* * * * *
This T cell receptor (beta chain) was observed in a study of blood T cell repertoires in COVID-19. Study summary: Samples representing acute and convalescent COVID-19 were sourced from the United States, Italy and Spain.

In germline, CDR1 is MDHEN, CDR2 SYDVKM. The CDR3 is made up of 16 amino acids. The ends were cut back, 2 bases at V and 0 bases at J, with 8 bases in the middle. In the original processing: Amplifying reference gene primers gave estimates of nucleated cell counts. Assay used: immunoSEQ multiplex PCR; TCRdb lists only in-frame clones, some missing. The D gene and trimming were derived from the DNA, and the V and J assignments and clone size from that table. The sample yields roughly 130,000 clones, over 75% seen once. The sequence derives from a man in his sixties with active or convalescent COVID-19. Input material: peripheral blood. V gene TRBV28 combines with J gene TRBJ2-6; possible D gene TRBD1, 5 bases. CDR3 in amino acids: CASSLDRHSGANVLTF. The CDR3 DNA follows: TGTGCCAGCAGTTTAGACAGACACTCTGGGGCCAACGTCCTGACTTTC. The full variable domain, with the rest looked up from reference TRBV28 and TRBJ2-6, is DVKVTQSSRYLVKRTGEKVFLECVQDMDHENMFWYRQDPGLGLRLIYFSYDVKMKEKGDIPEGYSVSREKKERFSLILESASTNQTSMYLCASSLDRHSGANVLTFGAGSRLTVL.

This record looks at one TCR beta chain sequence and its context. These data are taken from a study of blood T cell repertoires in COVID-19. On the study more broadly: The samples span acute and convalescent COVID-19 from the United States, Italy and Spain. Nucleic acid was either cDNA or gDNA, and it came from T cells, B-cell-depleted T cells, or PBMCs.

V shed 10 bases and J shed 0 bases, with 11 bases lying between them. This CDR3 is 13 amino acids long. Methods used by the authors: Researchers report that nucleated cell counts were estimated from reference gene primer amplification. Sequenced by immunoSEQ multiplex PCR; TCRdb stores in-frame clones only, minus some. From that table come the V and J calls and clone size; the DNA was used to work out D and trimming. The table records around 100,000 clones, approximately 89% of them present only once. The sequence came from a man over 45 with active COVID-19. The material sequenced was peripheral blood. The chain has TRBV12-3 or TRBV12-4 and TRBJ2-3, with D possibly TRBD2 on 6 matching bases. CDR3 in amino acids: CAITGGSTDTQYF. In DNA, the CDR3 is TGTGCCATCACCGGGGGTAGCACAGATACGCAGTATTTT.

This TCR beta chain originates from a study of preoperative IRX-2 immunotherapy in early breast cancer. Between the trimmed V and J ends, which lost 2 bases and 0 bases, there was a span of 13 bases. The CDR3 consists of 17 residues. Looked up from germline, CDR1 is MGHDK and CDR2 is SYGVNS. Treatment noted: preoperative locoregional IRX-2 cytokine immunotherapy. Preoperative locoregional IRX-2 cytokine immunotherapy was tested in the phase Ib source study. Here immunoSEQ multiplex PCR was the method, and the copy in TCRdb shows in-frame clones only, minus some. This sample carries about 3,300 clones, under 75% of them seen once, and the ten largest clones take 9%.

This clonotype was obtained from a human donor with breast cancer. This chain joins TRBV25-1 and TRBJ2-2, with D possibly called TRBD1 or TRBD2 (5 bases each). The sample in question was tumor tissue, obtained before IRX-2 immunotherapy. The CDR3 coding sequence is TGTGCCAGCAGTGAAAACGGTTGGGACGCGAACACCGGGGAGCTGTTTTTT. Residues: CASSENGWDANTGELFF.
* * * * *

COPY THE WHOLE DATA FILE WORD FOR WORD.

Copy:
This T cell receptor (beta chain) was observed in a study of blood T cell repertoires in COVID-19. Study summary: Samples representing acute and convalescent COVID-19 were sourced from the United States, Italy and Spain.

In germline, CDR1 is MDHEN, CDR2 SYDVKM. The CDR3 is made up of 16 amino acids. The ends were cut back, 2 bases at V and 0 bases at J, with 8 bases in the middle. In the original processing: Amplifying reference gene primers gave estimates of nucleated cell counts. Assay used: immunoSEQ multiplex PCR; TCRdb lists only in-frame clones, some missing. The D gene and trimming were derived from the DNA, and the V and J assignments and clone size from that table. The sample yields roughly 130,000 clones, over 75% seen once. The sequence derives from a man in his sixties with active or convalescent COVID-19. Input material: peripheral blood. V gene TRBV28 combines with J gene TRBJ2-6; possible D gene TRBD1, 5 bases. CDR3 in amino acids: CASSLDRHSGANVLTF. The CDR3 DNA follows: TGTGCCAGCAGTTTAGACAGACACTCTGGGGCCAACGTCCTGACTTTC. The full variable domain, with the rest looked up from reference TRBV28 and TRBJ2-6, is DVKVTQSSRYLVKRTGEKVFLECVQDMDHENMFWYRQDPGLGLRLIYFSYDVKMKEKGDIPEGYSVSREKKERFSLILESASTNQTSMYLCASSLDRHSGANVLTFGAGSRLTVL.

This record looks at one TCR beta chain sequence and its context. These data are taken from a study of blood T cell repertoires in COVID-19. On the study more broadly: The samples span acute and convalescent COVID-19 from the United States, Italy and Spain. Nucleic acid was either cDNA or gDNA, and it came from T cells, B-cell-depleted T cells, or PBMCs.

V shed 10 bases and J shed 0 bases, with 11 bases lying between them. This CDR3 is 13 amino acids long. Methods used by the authors: Researchers report that nucleated cell counts were estimated from reference gene primer amplification. Sequenced by immunoSEQ multiplex PCR; TCRdb stores in-frame clones only, minus some. From that table come the V and J calls and clone size; the DNA was used to work out D and trimming. The table records around 100,000 clones, approximately 89% of them present only once. The sequence came from a man over 45 with active COVID-19. The material sequenced was peripheral blood. The chain has TRBV12-3 or TRBV12-4 and TRBJ2-3, with D possibly TRBD2 on 6 matching bases. CDR3 in amino acids: CAITGGSTDTQYF. In DNA, the CDR3 is TGTGCCATCACCGGGGGTAGCACAGATACGCAGTATTTT.

This TCR beta chain originates from a study of preoperative IRX-2 immunotherapy in early breast cancer. Between the trimmed V and J ends, which lost 2 bases and 0 bases, there was a span of 13 bases. The CDR3 consists of 17 residues. Looked up from germline, CDR1 is MGHDK and CDR2 is SYGVNS. Treatment noted: preoperative locoregional IRX-2 cytokine immunotherapy. Preoperative locoregional IRX-2 cytokine immunotherapy was tested in the phase Ib source study. Here immunoSEQ multiplex PCR was the method, and the copy in TCRdb shows in-frame clones only, minus some. This sample carries about 3,300 clones, under 75% of them seen once, and the ten largest clones take 9%.

This clonotype was obtained from a human donor with breast cancer. This chain joins TRBV25-1 and TRBJ2-2, with D possibly called TRBD1 or TRBD2 (5 bases each). The sample in question was tumor tissue, obtained before IRX-2 immunotherapy. The CDR3 coding sequence is TGTGCCAGCAGTGAAAACGGTTGGGACGCGAACACCGGGGAGCTGTTTTTT. Residues: CASSENGWDANTGELFF.